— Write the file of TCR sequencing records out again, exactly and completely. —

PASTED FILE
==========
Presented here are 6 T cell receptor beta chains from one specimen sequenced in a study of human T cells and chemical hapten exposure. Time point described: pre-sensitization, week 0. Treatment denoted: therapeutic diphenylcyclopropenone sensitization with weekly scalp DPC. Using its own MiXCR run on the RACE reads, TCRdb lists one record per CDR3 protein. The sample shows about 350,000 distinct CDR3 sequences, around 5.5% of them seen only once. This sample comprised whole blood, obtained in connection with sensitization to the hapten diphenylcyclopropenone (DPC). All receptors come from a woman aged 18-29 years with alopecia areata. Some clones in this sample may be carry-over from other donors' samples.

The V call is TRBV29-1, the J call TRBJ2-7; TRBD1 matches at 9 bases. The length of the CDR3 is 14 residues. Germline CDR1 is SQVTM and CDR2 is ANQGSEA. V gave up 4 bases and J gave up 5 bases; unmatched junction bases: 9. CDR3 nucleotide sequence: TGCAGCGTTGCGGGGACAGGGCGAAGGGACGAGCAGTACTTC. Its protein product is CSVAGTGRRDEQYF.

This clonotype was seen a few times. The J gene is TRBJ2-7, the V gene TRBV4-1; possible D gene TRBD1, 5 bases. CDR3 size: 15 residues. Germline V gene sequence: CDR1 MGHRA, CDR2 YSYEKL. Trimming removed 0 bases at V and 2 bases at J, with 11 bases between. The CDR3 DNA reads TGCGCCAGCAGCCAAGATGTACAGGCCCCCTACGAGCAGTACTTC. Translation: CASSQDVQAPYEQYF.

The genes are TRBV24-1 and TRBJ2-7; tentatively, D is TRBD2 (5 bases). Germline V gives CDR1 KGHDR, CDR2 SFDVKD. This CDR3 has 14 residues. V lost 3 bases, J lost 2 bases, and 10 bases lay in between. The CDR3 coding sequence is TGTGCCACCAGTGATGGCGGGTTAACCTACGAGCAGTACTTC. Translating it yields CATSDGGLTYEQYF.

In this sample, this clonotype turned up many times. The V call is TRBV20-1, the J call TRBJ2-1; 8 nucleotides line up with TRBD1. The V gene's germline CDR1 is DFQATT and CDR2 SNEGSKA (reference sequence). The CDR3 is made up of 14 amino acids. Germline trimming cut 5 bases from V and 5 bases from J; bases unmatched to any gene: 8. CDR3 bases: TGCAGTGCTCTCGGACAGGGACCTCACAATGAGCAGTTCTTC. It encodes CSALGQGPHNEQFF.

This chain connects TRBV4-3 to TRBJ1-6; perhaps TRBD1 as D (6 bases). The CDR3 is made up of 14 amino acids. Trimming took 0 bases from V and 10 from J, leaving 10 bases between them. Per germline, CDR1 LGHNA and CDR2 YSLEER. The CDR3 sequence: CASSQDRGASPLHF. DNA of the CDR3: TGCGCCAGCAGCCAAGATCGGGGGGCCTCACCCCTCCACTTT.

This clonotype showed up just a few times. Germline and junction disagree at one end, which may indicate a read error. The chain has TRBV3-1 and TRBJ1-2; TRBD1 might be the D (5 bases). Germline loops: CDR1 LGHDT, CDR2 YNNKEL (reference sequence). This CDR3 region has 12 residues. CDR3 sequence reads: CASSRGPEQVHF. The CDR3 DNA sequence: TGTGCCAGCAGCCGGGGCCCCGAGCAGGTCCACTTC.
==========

Presented here are 6 T cell receptor beta chains from one specimen sequenced in a study of human T cells and chemical hapten exposure. Time point described: pre-sensitization, week 0. Treatment denoted: therapeutic diphenylcyclopropenone sensitization with weekly scalp DPC. Using its own MiXCR run on the RACE reads, TCRdb lists one record per CDR3 protein. The sample shows about 350,000 distinct CDR3 sequences, around 5.5% of them seen only once. This sample comprised whole blood, obtained in connection with sensitization to the hapten diphenylcyclopropenone (DPC). All receptors come from a woman aged 18-29 years with alopecia areata. Some clones in this sample may be carry-over from other donors' samples.

The V call is TRBV29-1, the J call TRBJ2-7; TRBD1 matches at 9 bases. The length of the CDR3 is 14 residues. Germline CDR1 is SQVTM and CDR2 is ANQGSEA. V gave up 4 bases and J gave up 5 bases; unmatched junction bases: 9. CDR3 nucleotide sequence: TGCAGCGTTGCGGGGACAGGGCGAAGGGACGAGCAGTACTTC. Its protein product is CSVAGTGRRDEQYF.

This clonotype was seen a few times. The J gene is TRBJ2-7, the V gene TRBV4-1; possible D gene TRBD1, 5 bases. CDR3 size: 15 residues. Germline V gene sequence: CDR1 MGHRA, CDR2 YSYEKL. Trimming removed 0 bases at V and 2 bases at J, with 11 bases between. The CDR3 DNA reads TGCGCCAGCAGCCAAGATGTACAGGCCCCCTACGAGCAGTACTTC. Translation: CASSQDVQAPYEQYF.

The genes are TRBV24-1 and TRBJ2-7; tentatively, D is TRBD2 (5 bases). Germline V gives CDR1 KGHDR, CDR2 SFDVKD. This CDR3 has 14 residues. V lost 3 bases, J lost 2 bases, and 10 bases lay in between. The CDR3 coding sequence is TGTGCCACCAGTGATGGCGGGTTAACCTACGAGCAGTACTTC. Translating it yields CATSDGGLTYEQYF.

In this sample, this clonotype turned up many times. The V call is TRBV20-1, the J call TRBJ2-1; 8 nucleotides line up with TRBD1. The V gene's germline CDR1 is DFQATT and CDR2 SNEGSKA (reference sequence). The CDR3 is made up of 14 amino acids. Germline trimming cut 5 bases from V and 5 bases from J; bases unmatched to any gene: 8. CDR3 bases: TGCAGTGCTCTCGGACAGGGACCTCACAATGAGCAGTTCTTC. It encodes CSALGQGPHNEQFF.

This chain connects TRBV4-3 to TRBJ1-6; perhaps TRBD1 as D (6 bases). The CDR3 is made up of 14 amino acids. Trimming took 0 bases from V and 10 from J, leaving 10 bases between them. Per germline, CDR1 LGHNA and CDR2 YSLEER. The CDR3 sequence: CASSQDRGASPLHF. DNA of the CDR3: TGCGCCAGCAGCCAAGATCGGGGGGCCTCACCCCTCCACTTT.

This clonotype showed up just a few times. Germline and junction disagree at one end, which may indicate a read error. The chain has TRBV3-1 and TRBJ1-2; TRBD1 might be the D (5 bases). Germline loops: CDR1 LGHDT, CDR2 YNNKEL (reference sequence). This CDR3 region has 12 residues. CDR3 sequence reads: CASSRGPEQVHF. The CDR3 DNA sequence: TGTGCCAGCAGCCGGGGCCCCGAGCAGGTCCACTTC.